Letter from the Editor

This month's issue includes articles on managing the census, watching for malnutrition in obese patients, and combating alarm fatigue.

The conditions of a census surge are familiar to most hospitalist services. Some surges in the census can be predictable, such as those associated with flu season, but others can occur with absolutely no warning. No matter the cause, though, hospitals need to have a way to handle these sudden increases, or decreases, in the numbers of patients they see without overwhelming physicians or having a negative effect on patient care. In our cover story for this issue, Janet Colwell talks to hospitalists at different institutions to find out what plans they have in place to manage census surges, which ideas have worked and which haven't, and which solutions effectively balance costs and safety.

Alarm fatigue is another perennial problem in hospitals, to the point that it has been named a National Patient Safety Goal by The Joint Commission, which is requiring the establishment of policies to manage alarms by January 2016. Alarms can be helpful and necessary in some instances, but there's no doubt that their pervasiveness has also decreased their overall usefulness. Our article looks at ways to identify problem alarms and other methods of alleviating alarm fatigue, including eliminating duplicate alarms, removing warning alarms but maintaining crisis alarms, and basing potential solutions on your own hospital's specific data and situation.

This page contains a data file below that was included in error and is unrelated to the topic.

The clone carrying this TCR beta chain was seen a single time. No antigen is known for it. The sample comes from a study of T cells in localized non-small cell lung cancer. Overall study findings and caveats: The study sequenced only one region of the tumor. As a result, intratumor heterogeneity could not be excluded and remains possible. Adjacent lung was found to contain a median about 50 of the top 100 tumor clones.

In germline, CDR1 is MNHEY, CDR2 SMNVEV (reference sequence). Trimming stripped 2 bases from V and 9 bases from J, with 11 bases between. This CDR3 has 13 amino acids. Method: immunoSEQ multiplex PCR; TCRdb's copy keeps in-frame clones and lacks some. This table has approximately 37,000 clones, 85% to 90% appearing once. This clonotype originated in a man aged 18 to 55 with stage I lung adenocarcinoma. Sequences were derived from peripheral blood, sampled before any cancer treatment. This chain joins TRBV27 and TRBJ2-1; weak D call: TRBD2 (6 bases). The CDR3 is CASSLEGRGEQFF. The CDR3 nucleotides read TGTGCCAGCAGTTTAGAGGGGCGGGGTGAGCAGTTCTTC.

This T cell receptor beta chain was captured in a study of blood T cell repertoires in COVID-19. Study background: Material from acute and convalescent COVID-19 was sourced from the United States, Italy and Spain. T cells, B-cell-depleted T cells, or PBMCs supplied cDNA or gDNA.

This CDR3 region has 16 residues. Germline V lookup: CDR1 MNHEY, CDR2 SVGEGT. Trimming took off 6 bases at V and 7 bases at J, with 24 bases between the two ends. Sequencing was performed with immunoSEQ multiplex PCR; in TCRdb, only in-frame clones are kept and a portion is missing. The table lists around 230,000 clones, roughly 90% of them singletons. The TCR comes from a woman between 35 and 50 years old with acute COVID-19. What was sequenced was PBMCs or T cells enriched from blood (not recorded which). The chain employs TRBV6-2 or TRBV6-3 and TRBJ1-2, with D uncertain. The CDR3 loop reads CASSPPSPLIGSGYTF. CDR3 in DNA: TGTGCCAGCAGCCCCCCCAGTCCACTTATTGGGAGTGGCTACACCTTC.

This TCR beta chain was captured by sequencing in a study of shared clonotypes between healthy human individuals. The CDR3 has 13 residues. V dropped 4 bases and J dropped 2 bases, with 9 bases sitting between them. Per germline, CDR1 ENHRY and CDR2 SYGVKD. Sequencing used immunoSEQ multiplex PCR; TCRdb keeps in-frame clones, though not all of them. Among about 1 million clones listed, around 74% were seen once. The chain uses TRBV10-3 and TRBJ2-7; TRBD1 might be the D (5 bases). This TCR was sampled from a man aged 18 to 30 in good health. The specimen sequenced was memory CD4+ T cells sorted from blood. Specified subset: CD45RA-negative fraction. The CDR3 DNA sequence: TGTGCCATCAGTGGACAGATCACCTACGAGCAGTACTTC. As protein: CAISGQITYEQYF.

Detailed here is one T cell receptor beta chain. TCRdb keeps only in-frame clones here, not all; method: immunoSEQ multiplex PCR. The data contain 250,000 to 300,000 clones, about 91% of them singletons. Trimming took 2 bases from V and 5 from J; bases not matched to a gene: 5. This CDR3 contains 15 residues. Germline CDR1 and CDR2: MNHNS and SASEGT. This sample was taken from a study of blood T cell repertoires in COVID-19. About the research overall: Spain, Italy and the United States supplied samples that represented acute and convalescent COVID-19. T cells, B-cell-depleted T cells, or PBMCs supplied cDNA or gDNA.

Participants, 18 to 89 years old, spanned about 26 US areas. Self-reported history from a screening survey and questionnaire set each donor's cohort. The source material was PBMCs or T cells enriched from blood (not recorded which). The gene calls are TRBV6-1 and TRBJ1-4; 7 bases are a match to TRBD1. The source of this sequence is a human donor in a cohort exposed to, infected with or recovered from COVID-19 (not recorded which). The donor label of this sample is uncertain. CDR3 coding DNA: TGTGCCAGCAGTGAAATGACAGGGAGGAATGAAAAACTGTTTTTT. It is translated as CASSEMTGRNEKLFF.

When an obese patient is hospitalized, malnutrition may not be a physician's first concern. But research has shown that overlooking poor nutrition in obese patients can lead to worse outcomes. Clinicians should be alert to, and screen for, pre-existing malnutrition in obese patients, especially those who have had gastric bypass surgery or who have otherwise lost 10% or more of their body weight in the past 6 months, according to experts. In addition, physicians should keep an eye out for the possibility of obese patients developing malnutrition while hospitalized, for the same reasons that nonobese patients do: protein wasting, NPO status, or general lack of appetite. Read our story to learn more.

Finally, this month's Expert Analysis focuses on what hospitalists need to know about cardiopulmonary stress tests. The authors argue that such testing is underused in hospitalized patients even though it can provide a comprehensive picture of oxygen delivery and use, gas exchange efficiency, and any breathing abnormalities, among other variables.

How is your hospital handling alarm fatigue? Let us know.

Stacey Butterfield
Editor-in-Chief, ACP Hospitalist